1. Vision

[Source]

A Convolutional Variational Autoencoder (VAE)is trained for this module. VAEs are powerful generative models trained with semi-supervised learning. For a deep dive into VAEs I recommend you to read this post and follow this python tutorial done with Tensorflow on MNIST dataset. What is important for us is the latent vector z, which is sampled from a factored Gaussian distribution N with mean μ and diagonal variance σ. For each observation from the environment (image) the latent vector z is provided to the next model.

The encoding boosts the training process because the agent gets to see only the embedded representation of the input image.

2. Memory

The M model is basically a Long Short-Term Memory (LSTM) with 256 hidden states and with a Mixture Density Network (MDN).

The M model attempts to predict what the next z value will be. This is fed to the MDN module which has the goal to introduce randomness. Basically, the MDN changes the output of the LSTM which is a deterministic z value into a range of possibilities for z.

3. Controller

The simple linear model which is trained to take the best decision is as follows:

To find the optimal parameters for the controller (W[c] and b[c]), the Covariance Matrix Adaption Evolution Strategy (CMA-ES) algorithm is used. This was performed by using a population size of 64 CPUs, and each agent performed the task 16 times with different initial random seeds. By this, several variants of the controller were evaluated across the CPUs and the best parameters were chosen to be run in the actual environment.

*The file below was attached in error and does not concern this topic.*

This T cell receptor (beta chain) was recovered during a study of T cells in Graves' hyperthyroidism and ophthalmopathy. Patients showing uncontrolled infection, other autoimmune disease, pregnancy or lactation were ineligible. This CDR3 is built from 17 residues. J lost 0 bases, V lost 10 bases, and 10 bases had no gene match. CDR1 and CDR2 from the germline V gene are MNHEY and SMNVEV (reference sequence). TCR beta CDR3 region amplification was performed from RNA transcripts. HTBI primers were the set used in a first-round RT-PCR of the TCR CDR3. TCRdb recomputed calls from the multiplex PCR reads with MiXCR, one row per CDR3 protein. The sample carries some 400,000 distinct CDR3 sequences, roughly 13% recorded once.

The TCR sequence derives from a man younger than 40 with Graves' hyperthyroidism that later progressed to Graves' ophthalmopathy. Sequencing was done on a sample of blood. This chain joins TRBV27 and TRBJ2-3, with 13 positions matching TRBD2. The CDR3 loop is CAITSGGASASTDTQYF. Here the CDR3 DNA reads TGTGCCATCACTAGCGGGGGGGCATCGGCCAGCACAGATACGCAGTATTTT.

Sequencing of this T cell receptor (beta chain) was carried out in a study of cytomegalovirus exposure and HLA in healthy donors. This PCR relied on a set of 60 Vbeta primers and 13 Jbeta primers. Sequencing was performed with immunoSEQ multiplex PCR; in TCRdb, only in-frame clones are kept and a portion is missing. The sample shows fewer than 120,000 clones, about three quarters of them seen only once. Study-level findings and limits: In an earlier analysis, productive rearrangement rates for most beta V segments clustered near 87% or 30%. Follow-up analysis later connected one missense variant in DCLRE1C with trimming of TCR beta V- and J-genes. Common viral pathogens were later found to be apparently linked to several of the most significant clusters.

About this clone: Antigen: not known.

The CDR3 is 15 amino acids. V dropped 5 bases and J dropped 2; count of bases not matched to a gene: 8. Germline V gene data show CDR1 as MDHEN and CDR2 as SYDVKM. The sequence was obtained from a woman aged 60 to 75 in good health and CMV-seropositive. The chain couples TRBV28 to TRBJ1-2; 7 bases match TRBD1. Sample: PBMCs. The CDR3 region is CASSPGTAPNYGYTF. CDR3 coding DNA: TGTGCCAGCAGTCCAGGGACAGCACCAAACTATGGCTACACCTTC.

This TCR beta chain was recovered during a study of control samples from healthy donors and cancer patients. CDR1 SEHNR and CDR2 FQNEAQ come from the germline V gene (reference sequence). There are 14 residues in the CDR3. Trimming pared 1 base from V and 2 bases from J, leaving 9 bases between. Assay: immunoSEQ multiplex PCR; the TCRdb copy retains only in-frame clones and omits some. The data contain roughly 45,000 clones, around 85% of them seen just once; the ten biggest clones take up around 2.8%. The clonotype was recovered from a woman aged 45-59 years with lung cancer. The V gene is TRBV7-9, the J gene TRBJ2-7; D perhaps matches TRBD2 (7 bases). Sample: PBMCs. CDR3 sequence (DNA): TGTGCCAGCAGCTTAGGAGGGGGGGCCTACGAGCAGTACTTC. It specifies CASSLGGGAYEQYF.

This setup worked well on the Car Racing environment where the goal was to have at least an average of 900 points over 100 trials.

Does it really learn in its “dream”?

Now back to the dreaming part. That was an experiment performed in the DOOM environment. It has somehow a different setup, tailored for that environment, considering different image input size and the fact that the agent can die.

The fundamental contribution (which actually got hyped with the story that the agent learns in its “dream”) consists in the demonstration of that training the agent using the predicted z latent representation produced by the M model, got a better score while playing the DOOM. The M model learns to generate monsters that shoot fireballs at the direction of the agent, while the C model discovers a policy to avoid these generated fireballs. The V model is only used to decode the latent vectors z​​ produced by M into a sequence of pixel images.